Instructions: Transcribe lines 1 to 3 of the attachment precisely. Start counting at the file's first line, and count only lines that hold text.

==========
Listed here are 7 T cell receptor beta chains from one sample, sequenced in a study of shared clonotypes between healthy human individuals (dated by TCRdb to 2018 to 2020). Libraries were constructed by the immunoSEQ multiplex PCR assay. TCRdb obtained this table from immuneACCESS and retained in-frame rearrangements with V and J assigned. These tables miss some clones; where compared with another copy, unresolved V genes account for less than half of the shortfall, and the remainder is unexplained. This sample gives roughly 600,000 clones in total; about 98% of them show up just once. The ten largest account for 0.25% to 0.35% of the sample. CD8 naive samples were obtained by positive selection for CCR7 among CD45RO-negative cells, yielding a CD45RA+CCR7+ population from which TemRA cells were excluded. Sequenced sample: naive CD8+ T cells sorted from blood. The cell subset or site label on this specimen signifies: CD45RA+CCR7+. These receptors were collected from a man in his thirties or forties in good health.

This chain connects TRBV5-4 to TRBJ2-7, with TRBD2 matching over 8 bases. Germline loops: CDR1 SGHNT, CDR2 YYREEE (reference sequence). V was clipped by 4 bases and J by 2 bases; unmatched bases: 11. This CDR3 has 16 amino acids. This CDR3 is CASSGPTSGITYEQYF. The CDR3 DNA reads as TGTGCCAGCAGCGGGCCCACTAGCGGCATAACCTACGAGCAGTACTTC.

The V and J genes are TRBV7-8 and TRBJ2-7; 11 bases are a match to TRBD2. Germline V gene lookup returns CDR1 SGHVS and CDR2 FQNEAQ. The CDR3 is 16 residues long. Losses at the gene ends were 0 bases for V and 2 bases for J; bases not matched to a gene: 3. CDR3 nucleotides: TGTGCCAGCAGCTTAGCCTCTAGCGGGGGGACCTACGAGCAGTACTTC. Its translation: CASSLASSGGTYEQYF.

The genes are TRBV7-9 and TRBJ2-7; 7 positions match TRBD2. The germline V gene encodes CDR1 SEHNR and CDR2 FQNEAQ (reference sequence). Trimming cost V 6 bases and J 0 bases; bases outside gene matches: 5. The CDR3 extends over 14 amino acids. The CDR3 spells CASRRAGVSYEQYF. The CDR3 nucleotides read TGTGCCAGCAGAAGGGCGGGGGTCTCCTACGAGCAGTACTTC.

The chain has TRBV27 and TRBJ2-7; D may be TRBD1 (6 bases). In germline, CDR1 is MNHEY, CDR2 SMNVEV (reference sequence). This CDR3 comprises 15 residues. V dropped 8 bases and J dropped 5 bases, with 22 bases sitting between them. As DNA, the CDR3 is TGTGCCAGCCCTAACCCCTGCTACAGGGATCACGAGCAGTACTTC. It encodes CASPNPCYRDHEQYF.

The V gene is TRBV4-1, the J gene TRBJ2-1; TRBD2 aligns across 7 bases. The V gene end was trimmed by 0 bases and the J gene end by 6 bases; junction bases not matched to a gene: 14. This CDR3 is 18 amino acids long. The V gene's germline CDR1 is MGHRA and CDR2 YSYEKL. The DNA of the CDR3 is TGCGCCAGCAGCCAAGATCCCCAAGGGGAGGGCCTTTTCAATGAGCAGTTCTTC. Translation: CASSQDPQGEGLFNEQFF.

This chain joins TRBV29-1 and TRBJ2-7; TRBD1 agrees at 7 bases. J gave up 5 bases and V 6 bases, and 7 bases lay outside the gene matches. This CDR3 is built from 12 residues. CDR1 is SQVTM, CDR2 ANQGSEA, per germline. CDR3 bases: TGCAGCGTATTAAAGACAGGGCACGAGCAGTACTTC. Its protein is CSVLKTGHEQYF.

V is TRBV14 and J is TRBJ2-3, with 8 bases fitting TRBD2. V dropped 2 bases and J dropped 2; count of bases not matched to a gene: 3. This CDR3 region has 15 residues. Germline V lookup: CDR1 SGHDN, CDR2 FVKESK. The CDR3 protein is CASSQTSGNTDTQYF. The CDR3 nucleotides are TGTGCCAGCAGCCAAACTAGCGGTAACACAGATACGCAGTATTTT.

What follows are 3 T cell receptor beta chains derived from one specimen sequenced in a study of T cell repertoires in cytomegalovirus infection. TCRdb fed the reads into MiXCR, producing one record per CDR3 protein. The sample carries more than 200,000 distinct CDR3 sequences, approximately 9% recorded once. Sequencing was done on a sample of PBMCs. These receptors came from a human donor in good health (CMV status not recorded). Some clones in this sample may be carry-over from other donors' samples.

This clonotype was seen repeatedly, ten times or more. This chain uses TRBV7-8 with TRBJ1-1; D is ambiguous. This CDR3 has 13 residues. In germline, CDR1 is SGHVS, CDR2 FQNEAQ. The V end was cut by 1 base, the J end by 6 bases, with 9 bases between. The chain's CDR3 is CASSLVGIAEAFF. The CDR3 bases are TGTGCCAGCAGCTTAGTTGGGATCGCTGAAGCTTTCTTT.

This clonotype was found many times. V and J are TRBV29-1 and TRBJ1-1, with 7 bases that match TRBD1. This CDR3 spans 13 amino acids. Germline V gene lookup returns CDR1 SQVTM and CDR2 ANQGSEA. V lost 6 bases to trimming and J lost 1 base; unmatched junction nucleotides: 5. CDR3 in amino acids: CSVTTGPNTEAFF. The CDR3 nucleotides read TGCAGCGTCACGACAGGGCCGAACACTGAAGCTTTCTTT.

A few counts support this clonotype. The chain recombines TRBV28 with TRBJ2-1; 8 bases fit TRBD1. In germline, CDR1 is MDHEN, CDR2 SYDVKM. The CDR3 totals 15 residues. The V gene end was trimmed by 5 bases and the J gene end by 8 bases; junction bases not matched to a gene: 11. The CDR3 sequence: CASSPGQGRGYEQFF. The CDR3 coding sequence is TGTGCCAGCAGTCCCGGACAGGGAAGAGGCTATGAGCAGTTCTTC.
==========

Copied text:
Listed here are 7 T cell receptor beta chains from one sample, sequenced in a study of shared clonotypes between healthy human individuals (dated by TCRdb to 2018 to 2020). Libraries were constructed by the immunoSEQ multiplex PCR assay. TCRdb obtained this table from immuneACCESS and retained in-frame rearrangements with V and J assigned. These tables miss some clones; where compared with another copy, unresolved V genes account for less than half of the shortfall, and the remainder is unexplained. This sample gives roughly 600,000 clones in total; about 98% of them show up just once. The ten largest account for 0.25% to 0.35% of the sample. CD8 naive samples were obtained by positive selection for CCR7 among CD45RO-negative cells, yielding a CD45RA+CCR7+ population from which TemRA cells were excluded. Sequenced sample: naive CD8+ T cells sorted from blood. The cell subset or site label on this specimen signifies: CD45RA+CCR7+. These receptors were collected from a man in his thirties or forties in good health.

This chain connects TRBV5-4 to TRBJ2-7, with TRBD2 matching over 8 bases. Germline loops: CDR1 SGHNT, CDR2 YYREEE (reference sequence). V was clipped by 4 bases and J by 2 bases; unmatched bases: 11. This CDR3 has 16 amino acids. This CDR3 is CASSGPTSGITYEQYF. The CDR3 DNA reads as TGTGCCAGCAGCGGGCCCACTAGCGGCATAACCTACGAGCAGTACTTC.

The V and J genes are TRBV7-8 and TRBJ2-7; 11 bases are a match to TRBD2. Germline V gene lookup returns CDR1 SGHVS and CDR2 FQNEAQ. The CDR3 is 16 residues long. Losses at the gene ends were 0 bases for V and 2 bases for J; bases not matched to a gene: 3. CDR3 nucleotides: TGTGCCAGCAGCTTAGCCTCTAGCGGGGGGACCTACGAGCAGTACTTC. Its translation: CASSLASSGGTYEQYF.